Medicine is the Best Medicine
Basing your flock's treatment on pure anecdotes could be doing harm.
Reading Time: 6 minutes
It turns out laughter is not the best medicine. Medicine is the best medicine. And when it comes to herbal remedies and old wives’ tales, I’m cynical at best. Do you know what home remedies that actually work are called? Medicine. If there is evidence that it heals, it’s medicine. If you base your flock’s treatment on pure anecdotes, you could be doing harm.
You cannot use anecdotes as evidence that a treatment works. For example, if a chicken took Y and then recovered, you cannot say that Y works. It would be more appropriate to say Y has some interesting characteristics and warrants further research. Anecdotes, including grandma’s home remedies, suggest to researchers possible medications to investigate. Still, a large controlled study must determine if Y is the actual thing healing the birds or just a coincidence.
I am passionate about medicine being the best medicine because of a homestead incident earlier last year. My new neighbors let their dog out, who killed one of my chickens. Despite my efforts, they tried to amend the situation by replacing my beautiful agility-trained bird with two birds rescued from a local layer operation. These birds were in poor feather condition and heat-stressed. I did not expect them and did not have a proper quarantine setup. One of the birds died within a day, and within two days, I noticed the other bird coughing. Even though we physically separated the bird from my flock, my entire original flock started to cough as well. Not wanting to waste my time on homemade concoctions of herbs and apple cider vinegar, I contacted a board-certified, 10+ year education poultry veterinarian. They gave me antibiotics and, after three weeks of treatment and not being able to eat the eggs, all of my birds recovered.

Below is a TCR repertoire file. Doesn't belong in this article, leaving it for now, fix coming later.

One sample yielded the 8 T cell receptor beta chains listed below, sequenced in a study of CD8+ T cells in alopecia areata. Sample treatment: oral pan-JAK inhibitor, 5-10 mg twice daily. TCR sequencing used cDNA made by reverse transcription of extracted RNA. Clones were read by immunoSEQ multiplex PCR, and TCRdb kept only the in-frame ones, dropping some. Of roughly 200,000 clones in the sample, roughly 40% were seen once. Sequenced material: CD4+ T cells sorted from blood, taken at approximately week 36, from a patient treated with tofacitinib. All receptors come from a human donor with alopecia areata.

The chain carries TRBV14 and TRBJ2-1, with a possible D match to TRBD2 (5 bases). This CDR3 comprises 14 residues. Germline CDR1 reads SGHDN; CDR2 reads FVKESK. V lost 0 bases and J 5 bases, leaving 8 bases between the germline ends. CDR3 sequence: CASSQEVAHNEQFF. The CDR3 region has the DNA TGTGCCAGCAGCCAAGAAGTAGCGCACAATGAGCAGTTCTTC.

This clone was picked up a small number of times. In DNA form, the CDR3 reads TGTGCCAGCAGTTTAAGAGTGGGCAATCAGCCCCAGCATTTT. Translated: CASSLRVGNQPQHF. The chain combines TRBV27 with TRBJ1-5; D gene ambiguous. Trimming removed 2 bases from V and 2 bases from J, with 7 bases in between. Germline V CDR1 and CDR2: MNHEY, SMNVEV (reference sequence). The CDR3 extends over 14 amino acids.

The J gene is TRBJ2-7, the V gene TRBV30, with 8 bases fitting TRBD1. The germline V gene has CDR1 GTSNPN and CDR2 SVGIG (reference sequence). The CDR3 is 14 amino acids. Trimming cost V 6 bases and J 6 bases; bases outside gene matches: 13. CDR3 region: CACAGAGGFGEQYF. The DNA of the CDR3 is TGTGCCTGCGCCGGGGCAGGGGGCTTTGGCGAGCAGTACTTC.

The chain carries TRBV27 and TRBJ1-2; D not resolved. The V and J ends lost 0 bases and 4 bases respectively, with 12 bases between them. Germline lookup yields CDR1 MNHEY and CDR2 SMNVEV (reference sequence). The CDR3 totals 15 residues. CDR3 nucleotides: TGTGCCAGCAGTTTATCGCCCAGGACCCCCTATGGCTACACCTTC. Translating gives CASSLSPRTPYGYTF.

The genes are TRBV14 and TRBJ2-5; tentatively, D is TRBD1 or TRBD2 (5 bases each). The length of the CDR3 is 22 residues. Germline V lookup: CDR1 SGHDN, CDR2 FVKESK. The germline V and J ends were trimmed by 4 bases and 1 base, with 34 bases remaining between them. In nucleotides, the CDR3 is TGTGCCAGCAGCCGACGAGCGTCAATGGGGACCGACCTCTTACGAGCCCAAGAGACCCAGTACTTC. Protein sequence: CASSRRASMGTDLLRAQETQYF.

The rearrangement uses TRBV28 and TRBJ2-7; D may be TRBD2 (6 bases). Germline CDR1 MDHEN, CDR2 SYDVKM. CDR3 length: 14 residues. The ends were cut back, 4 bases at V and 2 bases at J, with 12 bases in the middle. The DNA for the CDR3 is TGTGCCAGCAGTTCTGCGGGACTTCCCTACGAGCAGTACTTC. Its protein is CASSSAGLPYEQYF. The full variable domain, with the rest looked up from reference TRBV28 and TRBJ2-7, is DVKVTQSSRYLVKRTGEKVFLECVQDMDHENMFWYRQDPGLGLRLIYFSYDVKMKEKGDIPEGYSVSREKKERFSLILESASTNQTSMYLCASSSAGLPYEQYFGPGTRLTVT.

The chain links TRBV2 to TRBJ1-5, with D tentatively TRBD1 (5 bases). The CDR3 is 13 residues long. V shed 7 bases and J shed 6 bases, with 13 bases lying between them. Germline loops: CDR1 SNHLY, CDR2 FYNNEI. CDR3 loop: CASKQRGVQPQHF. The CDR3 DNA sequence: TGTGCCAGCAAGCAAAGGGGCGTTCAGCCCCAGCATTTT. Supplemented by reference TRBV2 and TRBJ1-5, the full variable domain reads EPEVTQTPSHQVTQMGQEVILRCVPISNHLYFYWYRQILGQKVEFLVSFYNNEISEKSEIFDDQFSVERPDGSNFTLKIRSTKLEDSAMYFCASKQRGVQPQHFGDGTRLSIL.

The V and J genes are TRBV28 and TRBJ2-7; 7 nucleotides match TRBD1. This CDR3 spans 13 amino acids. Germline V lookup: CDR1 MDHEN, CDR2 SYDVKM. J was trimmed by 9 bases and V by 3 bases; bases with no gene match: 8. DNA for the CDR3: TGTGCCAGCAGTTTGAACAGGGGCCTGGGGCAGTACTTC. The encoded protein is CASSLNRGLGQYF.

My veterinarian prescribed medicine because I have a valid Veterinarian-Client-Patient Relationship. The details are given here: https://www.avma.org/advocacy/state-local-issues/vcpr-provisions. A vet cannot get a call from somebody they have never met before, write a prescription, and then never hear from them again. This is why even a hobbyist should find a poultry vet.
I think homesteaders use home remedies in lieu of medicine because they want to be self-sufficient. It is also difficult to find proper medical information or a poultry veterinarian that will treat backyard chickens.
“Most poultry veterinarians work for the industry and have to follow strict biosecurity rules, which prevent them from visiting other flocks and potentially spreading diseases,” Dr. Ruediger Hauck says. Dr. Hauck is a Doctor of Veterinary Medicine, has a Ph.D., and is an Assistant Professor with a shared appointment at the Departments of Pathobiology and Poultry Science at Auburn University.